The Book of Hebrews
This Melchizedek was king of Salem and priest of God Most High. He met Abraham returning from the defeat of the kings and blessed him, and Abraham gave him a tenth of everything. First, the name Melchizedek means “king of righteousness”; then also, “king of Salem” means “king of peace.” Without father or mother, without genealogy, without beginning of days or end of life, resembling the Son of God, he remains a priest forever.
Just think how great he was: Even the patriarch Abraham gave him a tenth of the plunder! Now the law requires the descendants of Levi who become priests to collect a tenth from the people—that is, from their fellow Israelites—even though they also are descended from Abraham. This man, however, did not trace his descent from Levi, yet he collected a tenth from Abraham and blessed him who had the promises. And without doubt the lesser is blessed by the greater. In the one case, the tenth is collected by people who die; but in the other case, by him who is declared to be living. One might even say that Levi, who collects the tenth, paid the tenth through Abraham, because when Melchizedek met Abraham, Levi was still in the body of his ancestor.
If perfection could have been attained through the Levitical priesthood—and indeed the law given to the people established that priesthood—why was there still need for another priest to come, one in the order of Melchizedek, not in the order of Aaron? For when the priesthood is changed, the law must be changed also. He of whom these things are said belonged to a different tribe, and no one from that tribe has ever served at the altar. For it is clear that our Lord descended from Judah, and in regard to that tribe Moses said nothing about priests. And what we have said is even more clear if another priest like Melchizedek appears, one who has become a priest not on the basis of a regulation as to his ancestry but on the basis of the power of an indestructible life. For it is declared:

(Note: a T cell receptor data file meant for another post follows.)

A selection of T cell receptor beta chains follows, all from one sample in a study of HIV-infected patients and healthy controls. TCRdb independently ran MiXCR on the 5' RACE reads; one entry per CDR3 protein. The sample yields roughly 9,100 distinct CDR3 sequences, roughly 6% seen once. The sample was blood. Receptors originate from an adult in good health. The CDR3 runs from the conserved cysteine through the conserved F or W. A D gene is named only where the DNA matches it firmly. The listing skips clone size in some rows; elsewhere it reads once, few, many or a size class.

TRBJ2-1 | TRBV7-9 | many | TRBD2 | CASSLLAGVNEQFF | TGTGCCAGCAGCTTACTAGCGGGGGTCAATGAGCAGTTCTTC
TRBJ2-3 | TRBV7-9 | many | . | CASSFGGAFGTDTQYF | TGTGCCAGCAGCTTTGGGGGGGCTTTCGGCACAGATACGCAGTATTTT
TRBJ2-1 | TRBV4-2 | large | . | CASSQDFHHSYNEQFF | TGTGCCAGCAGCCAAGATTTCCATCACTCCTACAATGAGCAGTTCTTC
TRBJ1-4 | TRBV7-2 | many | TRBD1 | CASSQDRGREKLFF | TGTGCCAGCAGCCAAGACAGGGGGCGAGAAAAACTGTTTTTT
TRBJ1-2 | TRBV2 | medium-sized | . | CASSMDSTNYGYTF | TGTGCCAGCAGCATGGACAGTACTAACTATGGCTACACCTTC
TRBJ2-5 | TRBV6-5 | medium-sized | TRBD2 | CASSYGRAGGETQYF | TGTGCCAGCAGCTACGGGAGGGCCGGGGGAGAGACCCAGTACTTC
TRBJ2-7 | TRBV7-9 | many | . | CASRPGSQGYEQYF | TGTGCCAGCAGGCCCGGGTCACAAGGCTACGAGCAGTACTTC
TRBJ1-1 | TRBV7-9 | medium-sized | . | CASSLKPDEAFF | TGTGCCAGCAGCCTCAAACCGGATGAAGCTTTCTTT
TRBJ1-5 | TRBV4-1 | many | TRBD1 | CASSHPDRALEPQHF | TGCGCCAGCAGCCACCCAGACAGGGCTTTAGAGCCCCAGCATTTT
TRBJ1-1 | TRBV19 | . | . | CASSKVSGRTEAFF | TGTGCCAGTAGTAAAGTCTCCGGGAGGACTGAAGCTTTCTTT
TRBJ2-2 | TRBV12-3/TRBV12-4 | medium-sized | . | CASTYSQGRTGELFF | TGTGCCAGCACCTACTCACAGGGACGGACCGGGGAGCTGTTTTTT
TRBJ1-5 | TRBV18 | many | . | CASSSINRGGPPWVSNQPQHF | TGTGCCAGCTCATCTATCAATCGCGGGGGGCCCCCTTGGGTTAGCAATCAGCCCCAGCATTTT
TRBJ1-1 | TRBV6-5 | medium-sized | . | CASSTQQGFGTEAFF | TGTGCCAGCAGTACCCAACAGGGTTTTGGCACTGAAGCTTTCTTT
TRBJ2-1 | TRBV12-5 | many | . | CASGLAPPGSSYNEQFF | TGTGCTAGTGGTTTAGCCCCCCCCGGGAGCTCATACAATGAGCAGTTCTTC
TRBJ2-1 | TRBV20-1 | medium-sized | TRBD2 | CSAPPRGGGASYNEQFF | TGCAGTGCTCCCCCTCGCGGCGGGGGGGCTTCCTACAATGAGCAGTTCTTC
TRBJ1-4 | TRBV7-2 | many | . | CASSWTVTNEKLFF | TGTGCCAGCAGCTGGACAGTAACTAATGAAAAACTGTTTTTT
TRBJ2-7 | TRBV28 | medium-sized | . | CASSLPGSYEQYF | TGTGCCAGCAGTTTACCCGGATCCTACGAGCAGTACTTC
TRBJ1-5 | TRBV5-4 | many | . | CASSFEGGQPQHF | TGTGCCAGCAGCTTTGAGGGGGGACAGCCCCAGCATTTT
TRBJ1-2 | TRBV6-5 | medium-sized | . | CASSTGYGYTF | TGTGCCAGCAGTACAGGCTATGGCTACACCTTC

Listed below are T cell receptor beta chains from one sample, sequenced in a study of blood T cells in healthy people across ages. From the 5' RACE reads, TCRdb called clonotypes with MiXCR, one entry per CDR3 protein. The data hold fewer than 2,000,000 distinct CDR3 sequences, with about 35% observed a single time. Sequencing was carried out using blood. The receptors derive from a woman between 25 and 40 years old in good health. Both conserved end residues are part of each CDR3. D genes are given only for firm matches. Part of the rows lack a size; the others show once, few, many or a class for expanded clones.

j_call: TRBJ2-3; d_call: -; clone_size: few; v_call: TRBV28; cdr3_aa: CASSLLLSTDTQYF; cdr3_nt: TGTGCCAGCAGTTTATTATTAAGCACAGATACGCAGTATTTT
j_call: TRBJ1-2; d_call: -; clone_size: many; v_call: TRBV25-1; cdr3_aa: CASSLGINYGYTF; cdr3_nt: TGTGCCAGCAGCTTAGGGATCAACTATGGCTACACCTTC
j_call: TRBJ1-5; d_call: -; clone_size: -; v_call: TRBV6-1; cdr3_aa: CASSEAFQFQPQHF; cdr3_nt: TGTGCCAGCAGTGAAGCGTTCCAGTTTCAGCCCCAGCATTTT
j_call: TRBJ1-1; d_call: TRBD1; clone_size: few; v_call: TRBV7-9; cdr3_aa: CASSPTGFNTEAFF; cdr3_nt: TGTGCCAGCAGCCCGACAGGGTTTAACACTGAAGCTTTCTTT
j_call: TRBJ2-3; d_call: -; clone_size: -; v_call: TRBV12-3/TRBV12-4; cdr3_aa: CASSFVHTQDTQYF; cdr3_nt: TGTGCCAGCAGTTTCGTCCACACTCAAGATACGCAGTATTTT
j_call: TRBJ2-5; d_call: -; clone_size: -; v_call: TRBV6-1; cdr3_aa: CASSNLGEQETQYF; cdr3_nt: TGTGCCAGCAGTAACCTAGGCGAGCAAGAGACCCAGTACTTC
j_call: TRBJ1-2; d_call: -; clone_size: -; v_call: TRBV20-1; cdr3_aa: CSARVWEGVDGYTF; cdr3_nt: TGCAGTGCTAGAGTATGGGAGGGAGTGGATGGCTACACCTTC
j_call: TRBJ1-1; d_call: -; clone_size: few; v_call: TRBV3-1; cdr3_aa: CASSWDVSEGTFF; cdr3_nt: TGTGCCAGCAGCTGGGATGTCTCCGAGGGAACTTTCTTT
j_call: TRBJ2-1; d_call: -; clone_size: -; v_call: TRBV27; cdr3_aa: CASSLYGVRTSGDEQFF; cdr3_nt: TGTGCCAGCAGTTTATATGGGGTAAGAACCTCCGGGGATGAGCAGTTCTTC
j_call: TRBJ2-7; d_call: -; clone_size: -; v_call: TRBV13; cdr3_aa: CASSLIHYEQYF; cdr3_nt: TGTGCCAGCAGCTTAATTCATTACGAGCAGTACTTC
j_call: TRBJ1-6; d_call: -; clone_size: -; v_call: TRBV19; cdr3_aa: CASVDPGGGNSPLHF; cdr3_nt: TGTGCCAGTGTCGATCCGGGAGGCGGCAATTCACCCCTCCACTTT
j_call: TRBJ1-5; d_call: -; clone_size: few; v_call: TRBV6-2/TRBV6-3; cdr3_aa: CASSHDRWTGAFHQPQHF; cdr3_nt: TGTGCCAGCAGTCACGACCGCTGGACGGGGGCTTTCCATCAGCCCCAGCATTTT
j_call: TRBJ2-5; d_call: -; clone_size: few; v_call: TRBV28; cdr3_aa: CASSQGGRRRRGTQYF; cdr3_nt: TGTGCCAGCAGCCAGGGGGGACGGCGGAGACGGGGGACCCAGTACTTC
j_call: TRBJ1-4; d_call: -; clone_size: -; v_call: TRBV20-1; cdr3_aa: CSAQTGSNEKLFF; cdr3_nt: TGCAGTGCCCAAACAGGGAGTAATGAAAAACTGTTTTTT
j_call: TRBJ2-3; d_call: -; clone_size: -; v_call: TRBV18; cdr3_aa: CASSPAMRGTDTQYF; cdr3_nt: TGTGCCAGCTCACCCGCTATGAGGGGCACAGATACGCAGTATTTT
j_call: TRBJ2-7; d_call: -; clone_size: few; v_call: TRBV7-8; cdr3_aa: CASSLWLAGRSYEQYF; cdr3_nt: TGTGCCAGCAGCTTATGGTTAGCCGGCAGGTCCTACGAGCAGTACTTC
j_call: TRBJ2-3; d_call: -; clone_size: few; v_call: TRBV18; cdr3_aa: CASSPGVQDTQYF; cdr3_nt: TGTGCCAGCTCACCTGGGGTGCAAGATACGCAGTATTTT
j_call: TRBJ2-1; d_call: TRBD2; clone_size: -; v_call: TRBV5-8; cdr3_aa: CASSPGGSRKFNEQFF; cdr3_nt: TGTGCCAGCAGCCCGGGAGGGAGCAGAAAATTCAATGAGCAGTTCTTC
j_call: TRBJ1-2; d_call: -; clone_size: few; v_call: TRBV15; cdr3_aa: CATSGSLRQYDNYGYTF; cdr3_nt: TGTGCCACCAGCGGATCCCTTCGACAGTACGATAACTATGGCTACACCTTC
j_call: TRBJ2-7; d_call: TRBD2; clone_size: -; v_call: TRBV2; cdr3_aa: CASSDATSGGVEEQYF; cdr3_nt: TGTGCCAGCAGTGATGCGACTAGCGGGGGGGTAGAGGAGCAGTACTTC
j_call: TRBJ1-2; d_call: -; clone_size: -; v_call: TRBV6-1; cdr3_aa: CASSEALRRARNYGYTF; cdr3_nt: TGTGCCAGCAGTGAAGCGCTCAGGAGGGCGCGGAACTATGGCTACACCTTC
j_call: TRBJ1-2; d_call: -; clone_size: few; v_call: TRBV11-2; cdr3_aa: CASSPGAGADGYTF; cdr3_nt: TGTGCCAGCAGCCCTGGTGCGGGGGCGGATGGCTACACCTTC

“You are a priest forever,
in the order of Melchizedek.”
The former regulation is set aside because it was weak and useless (for the law made nothing perfect), and a better hope is introduced, by which we draw near to God.
And it was not without an oath! Others became priests without any oath, but he became a priest with an oath when God said to him:
“The Lord has sworn
and will not change his mind:
‘You are a priest forever.’”
Because of this oath, Jesus has become the guarantor of a better covenant.
Now there have been many of those priests, since death prevented them from continuing in office; but because Jesus lives forever, he has a permanent priesthood. Therefore he is able to save completely those who come to God through him, because he always lives to intercede for them.